To get an idea of the energy savings these new CPUs provide, we'll look at two sets of data. First, we'll compare our test beds with PCs that earned similar WorldBench scores. These charts feature machines we've reviewed in the past year: the MicroExpress' MicroFlex 97B, Maingear's F131, and the CyberPower Gamer Xtreme 8500. We'll look at the power consumed while the PC is idle, as compared to the machines WorldBench score.
Similar performance results, but fairly different idle power ratings. The specifications of these machines vary (Maingear's F131 is equipped with a pair of graphics cards), but they offer a general idea of the power use we expect from machines that hit these performance numbers.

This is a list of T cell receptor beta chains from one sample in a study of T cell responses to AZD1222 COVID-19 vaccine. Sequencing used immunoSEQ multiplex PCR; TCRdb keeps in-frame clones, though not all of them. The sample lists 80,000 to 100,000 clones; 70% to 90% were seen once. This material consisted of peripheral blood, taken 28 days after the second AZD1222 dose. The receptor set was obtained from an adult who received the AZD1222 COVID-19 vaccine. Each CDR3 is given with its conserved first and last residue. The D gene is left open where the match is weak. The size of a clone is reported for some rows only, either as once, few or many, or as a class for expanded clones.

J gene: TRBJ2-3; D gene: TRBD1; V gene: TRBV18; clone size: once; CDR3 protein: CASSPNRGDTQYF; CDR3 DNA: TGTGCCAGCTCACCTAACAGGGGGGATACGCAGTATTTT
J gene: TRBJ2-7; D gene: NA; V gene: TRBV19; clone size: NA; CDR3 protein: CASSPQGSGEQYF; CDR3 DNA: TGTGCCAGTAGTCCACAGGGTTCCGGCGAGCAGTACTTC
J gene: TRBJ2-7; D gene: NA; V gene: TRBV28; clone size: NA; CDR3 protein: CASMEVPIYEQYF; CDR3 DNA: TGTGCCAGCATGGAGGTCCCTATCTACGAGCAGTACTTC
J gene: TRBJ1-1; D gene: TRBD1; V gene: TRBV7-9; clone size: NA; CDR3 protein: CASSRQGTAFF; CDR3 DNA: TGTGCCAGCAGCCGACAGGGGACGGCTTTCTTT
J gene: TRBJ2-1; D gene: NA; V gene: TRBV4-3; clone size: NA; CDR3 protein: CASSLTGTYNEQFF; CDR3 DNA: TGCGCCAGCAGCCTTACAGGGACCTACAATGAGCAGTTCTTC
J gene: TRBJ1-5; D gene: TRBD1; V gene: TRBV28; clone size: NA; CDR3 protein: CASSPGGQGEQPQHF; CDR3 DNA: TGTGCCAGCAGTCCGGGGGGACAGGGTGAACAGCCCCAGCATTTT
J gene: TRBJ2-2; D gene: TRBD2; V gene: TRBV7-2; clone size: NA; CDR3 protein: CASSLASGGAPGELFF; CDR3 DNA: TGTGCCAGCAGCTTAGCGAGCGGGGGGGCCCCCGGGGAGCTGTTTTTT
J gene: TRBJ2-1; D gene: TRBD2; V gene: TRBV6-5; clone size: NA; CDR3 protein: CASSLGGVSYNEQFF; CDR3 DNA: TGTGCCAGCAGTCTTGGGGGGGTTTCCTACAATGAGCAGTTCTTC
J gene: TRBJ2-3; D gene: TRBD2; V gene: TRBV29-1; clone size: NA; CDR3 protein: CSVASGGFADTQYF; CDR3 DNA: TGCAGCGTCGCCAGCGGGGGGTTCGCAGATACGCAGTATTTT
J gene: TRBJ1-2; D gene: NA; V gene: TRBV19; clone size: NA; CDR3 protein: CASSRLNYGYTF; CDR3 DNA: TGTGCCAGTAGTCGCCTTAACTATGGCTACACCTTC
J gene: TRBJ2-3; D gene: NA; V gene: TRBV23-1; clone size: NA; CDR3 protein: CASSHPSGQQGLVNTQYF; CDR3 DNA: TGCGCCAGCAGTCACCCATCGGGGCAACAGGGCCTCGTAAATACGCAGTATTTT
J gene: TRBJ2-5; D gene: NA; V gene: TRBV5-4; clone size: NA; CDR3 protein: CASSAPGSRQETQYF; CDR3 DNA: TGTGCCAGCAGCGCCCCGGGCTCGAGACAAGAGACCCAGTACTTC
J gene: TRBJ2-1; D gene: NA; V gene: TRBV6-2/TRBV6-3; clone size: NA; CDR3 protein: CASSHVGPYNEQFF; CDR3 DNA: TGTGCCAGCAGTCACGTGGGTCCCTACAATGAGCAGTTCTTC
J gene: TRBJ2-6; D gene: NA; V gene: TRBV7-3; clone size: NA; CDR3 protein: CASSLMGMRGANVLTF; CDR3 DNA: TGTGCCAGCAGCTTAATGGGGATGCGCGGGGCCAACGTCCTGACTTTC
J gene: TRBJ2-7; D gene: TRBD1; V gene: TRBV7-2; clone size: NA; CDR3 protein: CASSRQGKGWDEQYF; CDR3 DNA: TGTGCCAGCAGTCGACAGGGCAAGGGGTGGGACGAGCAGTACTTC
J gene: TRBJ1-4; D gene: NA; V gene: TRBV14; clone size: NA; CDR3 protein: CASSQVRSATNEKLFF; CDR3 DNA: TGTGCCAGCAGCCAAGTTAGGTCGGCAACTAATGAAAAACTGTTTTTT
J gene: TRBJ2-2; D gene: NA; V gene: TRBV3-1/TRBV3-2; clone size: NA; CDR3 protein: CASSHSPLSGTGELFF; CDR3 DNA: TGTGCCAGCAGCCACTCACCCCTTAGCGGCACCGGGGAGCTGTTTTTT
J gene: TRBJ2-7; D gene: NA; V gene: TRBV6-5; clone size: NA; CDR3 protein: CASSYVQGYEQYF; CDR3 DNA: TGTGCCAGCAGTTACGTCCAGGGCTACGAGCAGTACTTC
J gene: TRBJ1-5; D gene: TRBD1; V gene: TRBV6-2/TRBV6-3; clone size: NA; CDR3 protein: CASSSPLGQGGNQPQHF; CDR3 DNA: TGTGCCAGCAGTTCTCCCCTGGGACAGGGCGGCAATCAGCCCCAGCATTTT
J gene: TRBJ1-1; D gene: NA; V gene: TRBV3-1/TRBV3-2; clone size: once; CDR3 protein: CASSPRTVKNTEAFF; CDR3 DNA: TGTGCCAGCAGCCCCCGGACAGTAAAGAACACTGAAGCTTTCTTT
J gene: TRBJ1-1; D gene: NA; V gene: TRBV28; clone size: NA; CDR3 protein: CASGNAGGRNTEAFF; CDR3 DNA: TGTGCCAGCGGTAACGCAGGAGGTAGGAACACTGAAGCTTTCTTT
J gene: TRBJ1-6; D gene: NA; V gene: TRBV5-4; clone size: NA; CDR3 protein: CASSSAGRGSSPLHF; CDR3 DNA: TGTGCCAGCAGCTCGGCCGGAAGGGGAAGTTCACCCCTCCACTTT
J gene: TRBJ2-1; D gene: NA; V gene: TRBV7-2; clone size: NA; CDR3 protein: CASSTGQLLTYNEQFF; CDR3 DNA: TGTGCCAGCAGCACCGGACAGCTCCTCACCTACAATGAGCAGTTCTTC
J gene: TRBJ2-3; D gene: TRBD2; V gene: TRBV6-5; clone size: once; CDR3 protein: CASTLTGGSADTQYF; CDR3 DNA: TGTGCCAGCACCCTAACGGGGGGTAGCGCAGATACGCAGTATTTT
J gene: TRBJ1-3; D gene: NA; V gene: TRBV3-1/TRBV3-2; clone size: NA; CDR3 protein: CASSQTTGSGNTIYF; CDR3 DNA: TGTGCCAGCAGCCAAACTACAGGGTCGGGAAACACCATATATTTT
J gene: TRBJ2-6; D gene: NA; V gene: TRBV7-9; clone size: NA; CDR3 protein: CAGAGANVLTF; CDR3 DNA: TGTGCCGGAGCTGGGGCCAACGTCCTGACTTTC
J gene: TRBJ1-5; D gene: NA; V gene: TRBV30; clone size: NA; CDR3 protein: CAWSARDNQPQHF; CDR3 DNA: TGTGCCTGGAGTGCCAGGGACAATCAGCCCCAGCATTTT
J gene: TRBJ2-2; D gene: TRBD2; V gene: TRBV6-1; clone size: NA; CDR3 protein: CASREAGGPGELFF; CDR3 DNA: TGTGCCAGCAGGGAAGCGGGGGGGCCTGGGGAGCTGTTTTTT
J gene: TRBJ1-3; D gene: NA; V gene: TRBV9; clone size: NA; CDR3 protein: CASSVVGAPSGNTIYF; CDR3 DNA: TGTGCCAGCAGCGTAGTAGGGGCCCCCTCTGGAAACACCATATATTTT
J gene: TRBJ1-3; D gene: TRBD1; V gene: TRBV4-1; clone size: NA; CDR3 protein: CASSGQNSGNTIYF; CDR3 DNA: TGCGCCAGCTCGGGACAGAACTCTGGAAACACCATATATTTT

For a different take, let's pit our test beds against machines that consume about as much power when idle. We'll once again be looking at machines we've reviewed in the last few months. This time, they're from V3, Gateway, and Acer.
While power consumption here is similar (and at times better) than the Sandy Bridge testbeds, performance ultimately suffers.
The Next Generation
Intel has a real winner on their hands here. The second-generation Core processors manage to outpace their predecessors, while keeping power consumption low. But more importantly, their oft-maligned integrated graphics platform has received a much-needed shot in the arm.
The processors launching over the coming weeks fall right into the middle of the road, performance-wise. We can expect second-generation Core i3 processors, and higher end Core i7 processors to arrive later on this year. With CES 2011 just a few days away, there are sure to be plenty of announcements -- stay tuned for our coverage!